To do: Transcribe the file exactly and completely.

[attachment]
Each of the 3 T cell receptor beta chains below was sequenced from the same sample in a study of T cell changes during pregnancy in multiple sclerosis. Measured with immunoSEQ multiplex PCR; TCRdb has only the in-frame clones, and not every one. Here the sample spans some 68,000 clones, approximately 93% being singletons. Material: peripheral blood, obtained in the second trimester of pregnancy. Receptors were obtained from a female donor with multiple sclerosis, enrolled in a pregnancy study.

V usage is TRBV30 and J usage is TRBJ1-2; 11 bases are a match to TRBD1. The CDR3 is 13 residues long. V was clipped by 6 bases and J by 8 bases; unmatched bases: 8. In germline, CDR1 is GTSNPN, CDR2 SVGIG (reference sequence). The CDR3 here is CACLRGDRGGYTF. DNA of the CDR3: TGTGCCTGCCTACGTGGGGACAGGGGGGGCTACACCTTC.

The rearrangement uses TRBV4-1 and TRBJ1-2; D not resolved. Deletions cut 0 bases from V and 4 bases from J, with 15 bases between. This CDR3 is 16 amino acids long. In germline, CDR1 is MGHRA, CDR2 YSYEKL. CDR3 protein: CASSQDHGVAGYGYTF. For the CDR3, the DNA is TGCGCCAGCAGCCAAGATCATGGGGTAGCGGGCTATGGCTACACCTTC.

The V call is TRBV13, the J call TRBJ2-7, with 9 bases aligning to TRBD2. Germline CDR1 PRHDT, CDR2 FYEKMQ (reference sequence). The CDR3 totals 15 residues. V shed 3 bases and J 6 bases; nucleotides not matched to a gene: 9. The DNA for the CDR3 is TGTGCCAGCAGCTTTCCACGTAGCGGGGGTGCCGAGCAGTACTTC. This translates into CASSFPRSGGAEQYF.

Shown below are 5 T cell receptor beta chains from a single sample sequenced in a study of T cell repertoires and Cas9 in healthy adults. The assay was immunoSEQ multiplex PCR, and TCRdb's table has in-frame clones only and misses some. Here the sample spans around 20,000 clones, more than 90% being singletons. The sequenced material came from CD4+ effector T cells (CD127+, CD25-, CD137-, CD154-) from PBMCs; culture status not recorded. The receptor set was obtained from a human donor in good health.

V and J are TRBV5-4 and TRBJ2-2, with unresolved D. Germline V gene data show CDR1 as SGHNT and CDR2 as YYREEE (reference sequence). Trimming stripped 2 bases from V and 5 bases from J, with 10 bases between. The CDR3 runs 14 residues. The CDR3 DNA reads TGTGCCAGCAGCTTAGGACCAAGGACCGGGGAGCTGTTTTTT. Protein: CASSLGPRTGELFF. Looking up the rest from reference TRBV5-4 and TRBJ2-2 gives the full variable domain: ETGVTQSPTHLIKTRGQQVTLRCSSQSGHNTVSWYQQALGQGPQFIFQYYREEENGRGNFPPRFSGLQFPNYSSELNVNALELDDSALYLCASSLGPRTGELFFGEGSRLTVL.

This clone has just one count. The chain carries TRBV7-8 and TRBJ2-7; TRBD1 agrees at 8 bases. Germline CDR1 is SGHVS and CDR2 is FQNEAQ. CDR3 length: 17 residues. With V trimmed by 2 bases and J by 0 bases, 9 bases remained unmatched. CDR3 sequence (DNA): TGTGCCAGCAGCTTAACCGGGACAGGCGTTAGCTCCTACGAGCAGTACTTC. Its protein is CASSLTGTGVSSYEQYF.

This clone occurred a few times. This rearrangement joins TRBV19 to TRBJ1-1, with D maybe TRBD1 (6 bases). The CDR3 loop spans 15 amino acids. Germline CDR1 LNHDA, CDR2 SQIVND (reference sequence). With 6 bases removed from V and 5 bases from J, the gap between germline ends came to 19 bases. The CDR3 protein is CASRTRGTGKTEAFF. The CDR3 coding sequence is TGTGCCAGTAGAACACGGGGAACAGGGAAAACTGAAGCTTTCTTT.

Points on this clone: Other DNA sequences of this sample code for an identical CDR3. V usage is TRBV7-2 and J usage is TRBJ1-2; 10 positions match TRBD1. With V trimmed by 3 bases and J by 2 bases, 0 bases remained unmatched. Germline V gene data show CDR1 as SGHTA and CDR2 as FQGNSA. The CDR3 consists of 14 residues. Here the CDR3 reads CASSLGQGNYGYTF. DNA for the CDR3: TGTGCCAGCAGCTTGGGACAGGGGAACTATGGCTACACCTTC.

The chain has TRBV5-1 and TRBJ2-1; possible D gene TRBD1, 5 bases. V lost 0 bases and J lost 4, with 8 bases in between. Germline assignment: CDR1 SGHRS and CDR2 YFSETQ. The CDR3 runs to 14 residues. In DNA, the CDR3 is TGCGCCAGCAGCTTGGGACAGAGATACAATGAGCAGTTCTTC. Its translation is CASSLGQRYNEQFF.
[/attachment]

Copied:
Each of the 3 T cell receptor beta chains below was sequenced from the same sample in a study of T cell changes during pregnancy in multiple sclerosis. Measured with immunoSEQ multiplex PCR; TCRdb has only the in-frame clones, and not every one. Here the sample spans some 68,000 clones, approximately 93% being singletons. Material: peripheral blood, obtained in the second trimester of pregnancy. Receptors were obtained from a female donor with multiple sclerosis, enrolled in a pregnancy study.

V usage is TRBV30 and J usage is TRBJ1-2; 11 bases are a match to TRBD1. The CDR3 is 13 residues long. V was clipped by 6 bases and J by 8 bases; unmatched bases: 8. In germline, CDR1 is GTSNPN, CDR2 SVGIG (reference sequence). The CDR3 here is CACLRGDRGGYTF. DNA of the CDR3: TGTGCCTGCCTACGTGGGGACAGGGGGGGCTACACCTTC.

The rearrangement uses TRBV4-1 and TRBJ1-2; D not resolved. Deletions cut 0 bases from V and 4 bases from J, with 15 bases between. This CDR3 is 16 amino acids long. In germline, CDR1 is MGHRA, CDR2 YSYEKL. CDR3 protein: CASSQDHGVAGYGYTF. For the CDR3, the DNA is TGCGCCAGCAGCCAAGATCATGGGGTAGCGGGCTATGGCTACACCTTC.

The V call is TRBV13, the J call TRBJ2-7, with 9 bases aligning to TRBD2. Germline CDR1 PRHDT, CDR2 FYEKMQ (reference sequence). The CDR3 totals 15 residues. V shed 3 bases and J 6 bases; nucleotides not matched to a gene: 9. The DNA for the CDR3 is TGTGCCAGCAGCTTTCCACGTAGCGGGGGTGCCGAGCAGTACTTC. This translates into CASSFPRSGGAEQYF.

Shown below are 5 T cell receptor beta chains from a single sample sequenced in a study of T cell repertoires and Cas9 in healthy adults. The assay was immunoSEQ multiplex PCR, and TCRdb's table has in-frame clones only and misses some. Here the sample spans around 20,000 clones, more than 90% being singletons. The sequenced material came from CD4+ effector T cells (CD127+, CD25-, CD137-, CD154-) from PBMCs; culture status not recorded. The receptor set was obtained from a human donor in good health.

V and J are TRBV5-4 and TRBJ2-2, with unresolved D. Germline V gene data show CDR1 as SGHNT and CDR2 as YYREEE (reference sequence). Trimming stripped 2 bases from V and 5 bases from J, with 10 bases between. The CDR3 runs 14 residues. The CDR3 DNA reads TGTGCCAGCAGCTTAGGACCAAGGACCGGGGAGCTGTTTTTT. Protein: CASSLGPRTGELFF. Looking up the rest from reference TRBV5-4 and TRBJ2-2 gives the full variable domain: ETGVTQSPTHLIKTRGQQVTLRCSSQSGHNTVSWYQQALGQGPQFIFQYYREEENGRGNFPPRFSGLQFPNYSSELNVNALELDDSALYLCASSLGPRTGELFFGEGSRLTVL.

This clone has just one count. The chain carries TRBV7-8 and TRBJ2-7; TRBD1 agrees at 8 bases. Germline CDR1 is SGHVS and CDR2 is FQNEAQ. CDR3 length: 17 residues. With V trimmed by 2 bases and J by 0 bases, 9 bases remained unmatched. CDR3 sequence (DNA): TGTGCCAGCAGCTTAACCGGGACAGGCGTTAGCTCCTACGAGCAGTACTTC. Its protein is CASSLTGTGVSSYEQYF.

This clone occurred a few times. This rearrangement joins TRBV19 to TRBJ1-1, with D maybe TRBD1 (6 bases). The CDR3 loop spans 15 amino acids. Germline CDR1 LNHDA, CDR2 SQIVND (reference sequence). With 6 bases removed from V and 5 bases from J, the gap between germline ends came to 19 bases. The CDR3 protein is CASRTRGTGKTEAFF. The CDR3 coding sequence is TGTGCCAGTAGAACACGGGGAACAGGGAAAACTGAAGCTTTCTTT.

Points on this clone: Other DNA sequences of this sample code for an identical CDR3. V usage is TRBV7-2 and J usage is TRBJ1-2; 10 positions match TRBD1. With V trimmed by 3 bases and J by 2 bases, 0 bases remained unmatched. Germline V gene data show CDR1 as SGHTA and CDR2 as FQGNSA. The CDR3 consists of 14 residues. Here the CDR3 reads CASSLGQGNYGYTF. DNA for the CDR3: TGTGCCAGCAGCTTGGGACAGGGGAACTATGGCTACACCTTC.

The chain has TRBV5-1 and TRBJ2-1; possible D gene TRBD1, 5 bases. V lost 0 bases and J lost 4, with 8 bases in between. Germline assignment: CDR1 SGHRS and CDR2 YFSETQ. The CDR3 runs to 14 residues. In DNA, the CDR3 is TGCGCCAGCAGCTTGGGACAGAGATACAATGAGCAGTTCTTC. Its translation is CASSLGQRYNEQFF.